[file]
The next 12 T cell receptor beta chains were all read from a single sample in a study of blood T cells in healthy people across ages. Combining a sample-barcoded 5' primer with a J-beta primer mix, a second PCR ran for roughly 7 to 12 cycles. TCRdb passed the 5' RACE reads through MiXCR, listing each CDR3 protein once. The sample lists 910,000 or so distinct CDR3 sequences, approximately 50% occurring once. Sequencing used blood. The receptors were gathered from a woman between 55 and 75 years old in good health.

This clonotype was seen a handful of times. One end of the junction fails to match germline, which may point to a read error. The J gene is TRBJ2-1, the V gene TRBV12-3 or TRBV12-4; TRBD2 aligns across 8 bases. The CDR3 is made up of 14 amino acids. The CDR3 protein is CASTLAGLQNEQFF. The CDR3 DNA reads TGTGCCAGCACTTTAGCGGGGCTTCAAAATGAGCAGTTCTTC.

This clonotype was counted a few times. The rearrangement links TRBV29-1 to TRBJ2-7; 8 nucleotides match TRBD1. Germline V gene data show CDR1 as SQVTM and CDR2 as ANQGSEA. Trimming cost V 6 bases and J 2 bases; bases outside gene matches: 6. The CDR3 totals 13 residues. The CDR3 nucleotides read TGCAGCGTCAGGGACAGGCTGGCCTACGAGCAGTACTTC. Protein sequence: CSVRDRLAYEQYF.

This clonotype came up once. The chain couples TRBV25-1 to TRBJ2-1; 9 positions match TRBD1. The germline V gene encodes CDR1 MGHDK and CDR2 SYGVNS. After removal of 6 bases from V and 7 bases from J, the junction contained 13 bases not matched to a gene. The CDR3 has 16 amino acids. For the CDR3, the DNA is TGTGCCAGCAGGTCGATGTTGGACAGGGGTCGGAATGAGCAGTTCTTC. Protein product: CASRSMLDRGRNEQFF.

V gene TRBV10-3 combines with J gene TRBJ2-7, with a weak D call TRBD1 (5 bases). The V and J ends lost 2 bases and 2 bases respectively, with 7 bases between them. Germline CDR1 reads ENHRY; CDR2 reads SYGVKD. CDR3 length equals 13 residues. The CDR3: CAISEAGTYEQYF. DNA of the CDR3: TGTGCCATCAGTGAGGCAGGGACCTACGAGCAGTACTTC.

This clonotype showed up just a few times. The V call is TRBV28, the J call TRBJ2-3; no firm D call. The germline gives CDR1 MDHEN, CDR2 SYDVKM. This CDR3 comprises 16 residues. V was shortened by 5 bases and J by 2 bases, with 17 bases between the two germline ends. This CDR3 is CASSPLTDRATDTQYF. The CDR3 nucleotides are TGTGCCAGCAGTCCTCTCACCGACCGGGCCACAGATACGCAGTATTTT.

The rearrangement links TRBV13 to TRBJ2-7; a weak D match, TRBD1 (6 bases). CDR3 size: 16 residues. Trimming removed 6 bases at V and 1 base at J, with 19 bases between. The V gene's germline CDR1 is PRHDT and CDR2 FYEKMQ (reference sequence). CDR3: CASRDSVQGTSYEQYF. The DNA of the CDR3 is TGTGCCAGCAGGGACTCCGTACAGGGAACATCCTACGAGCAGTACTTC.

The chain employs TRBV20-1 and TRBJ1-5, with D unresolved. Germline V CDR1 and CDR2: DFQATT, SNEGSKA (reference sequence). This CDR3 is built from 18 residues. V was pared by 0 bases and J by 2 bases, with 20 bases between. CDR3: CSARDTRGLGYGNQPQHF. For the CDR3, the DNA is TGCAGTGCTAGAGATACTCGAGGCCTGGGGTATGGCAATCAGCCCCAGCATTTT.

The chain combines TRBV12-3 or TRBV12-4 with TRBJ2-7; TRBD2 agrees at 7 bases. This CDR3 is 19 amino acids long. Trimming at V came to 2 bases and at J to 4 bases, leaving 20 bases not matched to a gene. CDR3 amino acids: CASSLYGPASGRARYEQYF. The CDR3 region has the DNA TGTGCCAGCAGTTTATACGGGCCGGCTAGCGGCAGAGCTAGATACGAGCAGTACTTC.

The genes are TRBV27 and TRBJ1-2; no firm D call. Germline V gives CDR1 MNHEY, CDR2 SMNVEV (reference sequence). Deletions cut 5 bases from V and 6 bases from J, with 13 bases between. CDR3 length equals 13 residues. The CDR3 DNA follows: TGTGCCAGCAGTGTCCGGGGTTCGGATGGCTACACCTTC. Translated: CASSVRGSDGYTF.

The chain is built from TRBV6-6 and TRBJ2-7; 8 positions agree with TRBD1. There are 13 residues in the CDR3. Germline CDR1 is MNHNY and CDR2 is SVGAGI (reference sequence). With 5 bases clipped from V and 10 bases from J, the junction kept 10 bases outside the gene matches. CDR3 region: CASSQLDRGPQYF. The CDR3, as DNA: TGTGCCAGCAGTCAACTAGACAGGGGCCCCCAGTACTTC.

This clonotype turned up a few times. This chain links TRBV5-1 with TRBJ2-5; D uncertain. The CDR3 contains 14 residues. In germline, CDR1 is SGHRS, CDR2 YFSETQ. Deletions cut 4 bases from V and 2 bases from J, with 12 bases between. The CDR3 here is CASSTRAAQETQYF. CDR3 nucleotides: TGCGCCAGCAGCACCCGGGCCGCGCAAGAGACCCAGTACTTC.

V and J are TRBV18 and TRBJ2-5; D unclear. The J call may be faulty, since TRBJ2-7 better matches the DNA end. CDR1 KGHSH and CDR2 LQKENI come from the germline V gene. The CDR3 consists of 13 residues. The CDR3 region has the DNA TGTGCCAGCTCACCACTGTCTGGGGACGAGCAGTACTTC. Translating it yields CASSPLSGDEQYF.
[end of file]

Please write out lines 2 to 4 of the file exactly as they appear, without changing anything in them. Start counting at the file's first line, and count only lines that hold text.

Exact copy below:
This clonotype was seen a handful of times. One end of the junction fails to match germline, which may point to a read error. The J gene is TRBJ2-1, the V gene TRBV12-3 or TRBV12-4; TRBD2 aligns across 8 bases. The CDR3 is made up of 14 amino acids. The CDR3 protein is CASTLAGLQNEQFF. The CDR3 DNA reads TGTGCCAGCACTTTAGCGGGGCTTCAAAATGAGCAGTTCTTC.

This clonotype was counted a few times. The rearrangement links TRBV29-1 to TRBJ2-7; 8 nucleotides match TRBD1. Germline V gene data show CDR1 as SQVTM and CDR2 as ANQGSEA. Trimming cost V 6 bases and J 2 bases; bases outside gene matches: 6. The CDR3 totals 13 residues. The CDR3 nucleotides read TGCAGCGTCAGGGACAGGCTGGCCTACGAGCAGTACTTC. Protein sequence: CSVRDRLAYEQYF.

This clonotype came up once. The chain couples TRBV25-1 to TRBJ2-1; 9 positions match TRBD1. The germline V gene encodes CDR1 MGHDK and CDR2 SYGVNS. After removal of 6 bases from V and 7 bases from J, the junction contained 13 bases not matched to a gene. The CDR3 has 16 amino acids. For the CDR3, the DNA is TGTGCCAGCAGGTCGATGTTGGACAGGGGTCGGAATGAGCAGTTCTTC. Protein product: CASRSMLDRGRNEQFF.